Turkey has never been an advanced democracy. Rather, it has been considered as a developing democracy since the 1950s. Parallel to its democracy, the judiciary in Turkey has always been influenced various factors namely the ruling parties and the army. It is still in memories of Turks that Mehmet Mogultay, a former Justice Minister who was on duty in the 1990s, said that “My predecessor from our party recruited 2000 judges and I have recruited 1000 judges. Should all these judges be from Nationalist Party? The smartest thing to do is to appoint your men to the state posts during your rule”. Another scene that is not forgotten is the meetings that judges were gathered by the generals and instructed against the threat of religious groups in Turkey.
In 2005, Turkey was a country facing towards the West and conducting membership negotiations with the European Union. Until the 2010s, the AKP –the ruling Justice and Development Party, who won the elections in 2002 and started to govern Turkey with promises to establish democracy, universal human rights, and free market economy and was using a rhetoric of dialogue and tolerance declaring that they are going to limit government power and strengthen the rule of law and civil society which prioritise individuals over the state– had taken many steps in this direction.
Day after day, the Turkish public had increased their support to the AKP as they had seen the steps taken on the way to modernisation and EU membership. Taken the wind of this public support to its back, the AKP partially amended the Turkish Constitution in 2010 under the motto “More Democracy, More Freedom!” A majority (58%) of Turkish voters said “Yes” to this amendment by running a campaign under the banner, “It’s Not Enough, But Yes!”
This constitutional amendment, which was interpreted as “a sign showing that Turkey is getting closer to European standards” was also apprised by the European countries.
These amendments to the Constitution that both the Western countries and the Turkish public had expected will bring “more democracy and more freedom” unfortunately caused a “hubris syndrome” in the government, to the contrary of all those expectations. After 2010, first the expansion of freedoms came to a halt, then the country started to go backwards in the rule of law, democracy and freedoms.
While the judiciary has always been under the influence of the ruling powers and the army, the European Court of Human Rights plays a role to provide a remedy for the unfairness emanating from Turkey. Many controversial cases were brought before the Strasbourg Court which was considered as insurance of the justice by the Turkish citizens until recently.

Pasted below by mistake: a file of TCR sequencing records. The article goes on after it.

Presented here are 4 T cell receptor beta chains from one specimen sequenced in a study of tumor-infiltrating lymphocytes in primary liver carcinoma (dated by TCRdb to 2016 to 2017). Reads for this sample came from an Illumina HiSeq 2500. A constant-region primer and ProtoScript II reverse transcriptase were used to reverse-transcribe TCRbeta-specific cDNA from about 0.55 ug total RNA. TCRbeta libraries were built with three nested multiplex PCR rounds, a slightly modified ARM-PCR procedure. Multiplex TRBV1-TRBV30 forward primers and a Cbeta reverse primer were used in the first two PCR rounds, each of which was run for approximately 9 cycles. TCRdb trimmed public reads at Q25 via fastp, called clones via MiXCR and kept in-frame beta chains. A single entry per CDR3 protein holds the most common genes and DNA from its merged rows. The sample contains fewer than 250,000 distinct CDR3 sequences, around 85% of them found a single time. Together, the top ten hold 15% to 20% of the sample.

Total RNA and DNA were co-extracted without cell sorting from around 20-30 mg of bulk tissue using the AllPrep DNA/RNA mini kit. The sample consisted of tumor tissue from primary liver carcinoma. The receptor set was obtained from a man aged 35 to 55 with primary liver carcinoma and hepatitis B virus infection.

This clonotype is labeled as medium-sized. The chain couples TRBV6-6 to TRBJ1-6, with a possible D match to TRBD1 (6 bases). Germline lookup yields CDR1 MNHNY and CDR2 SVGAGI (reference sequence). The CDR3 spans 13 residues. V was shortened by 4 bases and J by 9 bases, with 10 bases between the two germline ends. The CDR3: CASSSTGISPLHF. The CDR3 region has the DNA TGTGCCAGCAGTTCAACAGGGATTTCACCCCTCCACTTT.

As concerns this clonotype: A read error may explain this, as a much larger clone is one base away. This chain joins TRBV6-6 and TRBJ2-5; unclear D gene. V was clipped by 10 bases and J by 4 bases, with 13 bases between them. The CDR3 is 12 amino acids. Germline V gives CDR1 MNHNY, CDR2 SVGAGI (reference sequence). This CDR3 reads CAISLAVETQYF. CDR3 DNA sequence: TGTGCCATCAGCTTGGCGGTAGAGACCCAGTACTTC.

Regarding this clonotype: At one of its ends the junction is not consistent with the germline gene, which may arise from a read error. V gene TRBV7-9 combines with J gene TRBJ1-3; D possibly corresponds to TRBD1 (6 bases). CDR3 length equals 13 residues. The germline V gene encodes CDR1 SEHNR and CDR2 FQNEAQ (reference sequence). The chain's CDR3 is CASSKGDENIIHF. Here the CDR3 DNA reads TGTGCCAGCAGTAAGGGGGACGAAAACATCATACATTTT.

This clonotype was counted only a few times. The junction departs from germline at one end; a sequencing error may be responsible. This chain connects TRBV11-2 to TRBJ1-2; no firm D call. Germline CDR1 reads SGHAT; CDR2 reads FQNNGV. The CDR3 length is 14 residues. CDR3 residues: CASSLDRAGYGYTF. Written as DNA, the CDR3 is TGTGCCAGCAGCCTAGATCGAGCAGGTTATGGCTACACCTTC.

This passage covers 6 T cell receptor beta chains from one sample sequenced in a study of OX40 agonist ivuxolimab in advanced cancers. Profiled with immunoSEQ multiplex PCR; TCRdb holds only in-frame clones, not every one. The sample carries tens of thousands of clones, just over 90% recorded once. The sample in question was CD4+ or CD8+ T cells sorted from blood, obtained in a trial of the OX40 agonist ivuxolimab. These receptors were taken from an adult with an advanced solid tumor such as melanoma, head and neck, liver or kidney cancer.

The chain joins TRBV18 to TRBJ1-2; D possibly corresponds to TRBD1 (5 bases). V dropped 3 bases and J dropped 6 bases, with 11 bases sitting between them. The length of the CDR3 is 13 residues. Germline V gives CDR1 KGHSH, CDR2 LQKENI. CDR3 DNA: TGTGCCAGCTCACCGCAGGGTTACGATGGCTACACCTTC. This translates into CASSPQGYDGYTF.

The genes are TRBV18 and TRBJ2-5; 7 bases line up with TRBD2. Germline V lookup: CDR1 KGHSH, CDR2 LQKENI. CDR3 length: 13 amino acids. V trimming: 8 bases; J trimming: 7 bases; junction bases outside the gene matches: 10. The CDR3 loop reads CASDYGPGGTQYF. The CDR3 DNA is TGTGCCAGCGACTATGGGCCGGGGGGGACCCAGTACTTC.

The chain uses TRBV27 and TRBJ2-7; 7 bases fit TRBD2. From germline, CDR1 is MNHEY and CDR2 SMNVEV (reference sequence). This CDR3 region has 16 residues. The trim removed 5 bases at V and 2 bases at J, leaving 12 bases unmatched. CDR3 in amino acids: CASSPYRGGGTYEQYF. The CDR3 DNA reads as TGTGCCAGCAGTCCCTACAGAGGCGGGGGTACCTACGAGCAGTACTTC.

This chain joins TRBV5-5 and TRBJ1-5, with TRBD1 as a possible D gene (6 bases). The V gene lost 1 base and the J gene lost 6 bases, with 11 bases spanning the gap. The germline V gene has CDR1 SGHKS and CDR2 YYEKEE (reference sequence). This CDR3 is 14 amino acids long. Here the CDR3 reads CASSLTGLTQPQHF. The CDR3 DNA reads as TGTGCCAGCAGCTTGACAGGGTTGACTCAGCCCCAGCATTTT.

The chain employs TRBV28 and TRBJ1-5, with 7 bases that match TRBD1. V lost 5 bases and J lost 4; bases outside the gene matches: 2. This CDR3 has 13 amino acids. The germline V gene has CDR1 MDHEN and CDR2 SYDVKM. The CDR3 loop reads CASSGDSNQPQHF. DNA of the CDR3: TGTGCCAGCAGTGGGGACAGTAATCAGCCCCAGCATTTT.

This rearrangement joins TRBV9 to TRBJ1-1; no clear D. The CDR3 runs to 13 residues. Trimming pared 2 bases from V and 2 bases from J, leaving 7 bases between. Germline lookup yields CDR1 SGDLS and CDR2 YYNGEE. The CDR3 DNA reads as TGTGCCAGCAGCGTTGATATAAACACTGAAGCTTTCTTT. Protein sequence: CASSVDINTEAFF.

In the aftermath of the controversial coup attempt that took place in July 2016, the Turkish government has managed to manipulate the ECtHR according to its own political agenda. Tjorbon Jagland, the Secretary General of the Council of Europe of which the ECtHR is a body, has played an important role for Turkey to manipulate the Court. The case of the State of Emergency Inquiry Commission is an example of his cooperation with the Turkish government to defeat the pursuit of Turkish victims for their rights before the ECtHR. The Turkish government has dismissed nearly 150.000 public servants from their jobs over alleged membership to terror organizations. Without court hearings, dues process and solid evince, these people have been condemned to civil death solely by virtue of Decree Laws. 27.000 of the have applied to the Strasbourg Court to reverse the arbitrary dismissals but they failed. Jagland worked with the Turkish government and offered them to form a commission to examine these cases. At the very beginning, Turkish experts such as Kerem Altiparmak have warned that that commission is a sham and it will not be independent of the government nor effective. But Jagland and Erdogan shook hands to disappoint the purge victims. After formation of the commission, the ECtHR has rejected 27000 applications from Turkey referring to this sham commission. Today, official figures show that the Commission has examined fewer than 5000 cases out of 107.000 applications within nearly one year. Only 100 of the applicants have been reinstated to their jobs. It is clear that the SoE Inquiry Commission isn’t effective nor independent. The High Commissioner on the Human Rights of the UN has also emphasized the ineffective nature of the Commission in his latest report. However, the ECtHR has been rejecting the applications referring to the Commission.
Note that many people’s lives have been ruined because of the dismissals. There are people who have committed suicide just because they couldn’t find a way to afford basic needs of their families. Dismissed officials have also been stigmatized by the society and the government as traitors. They have been banned from working in other sectors and they are not allowed to go abroad to start new lives. Clearly, the ECtHR has responsibility for these tragedies occurring in Turkey which has been ruled by an autocratic government since the aborted coup.
*Dr. Ugur Tok is director of the Platform for Peace & Justice, a Brussels based human rights organization.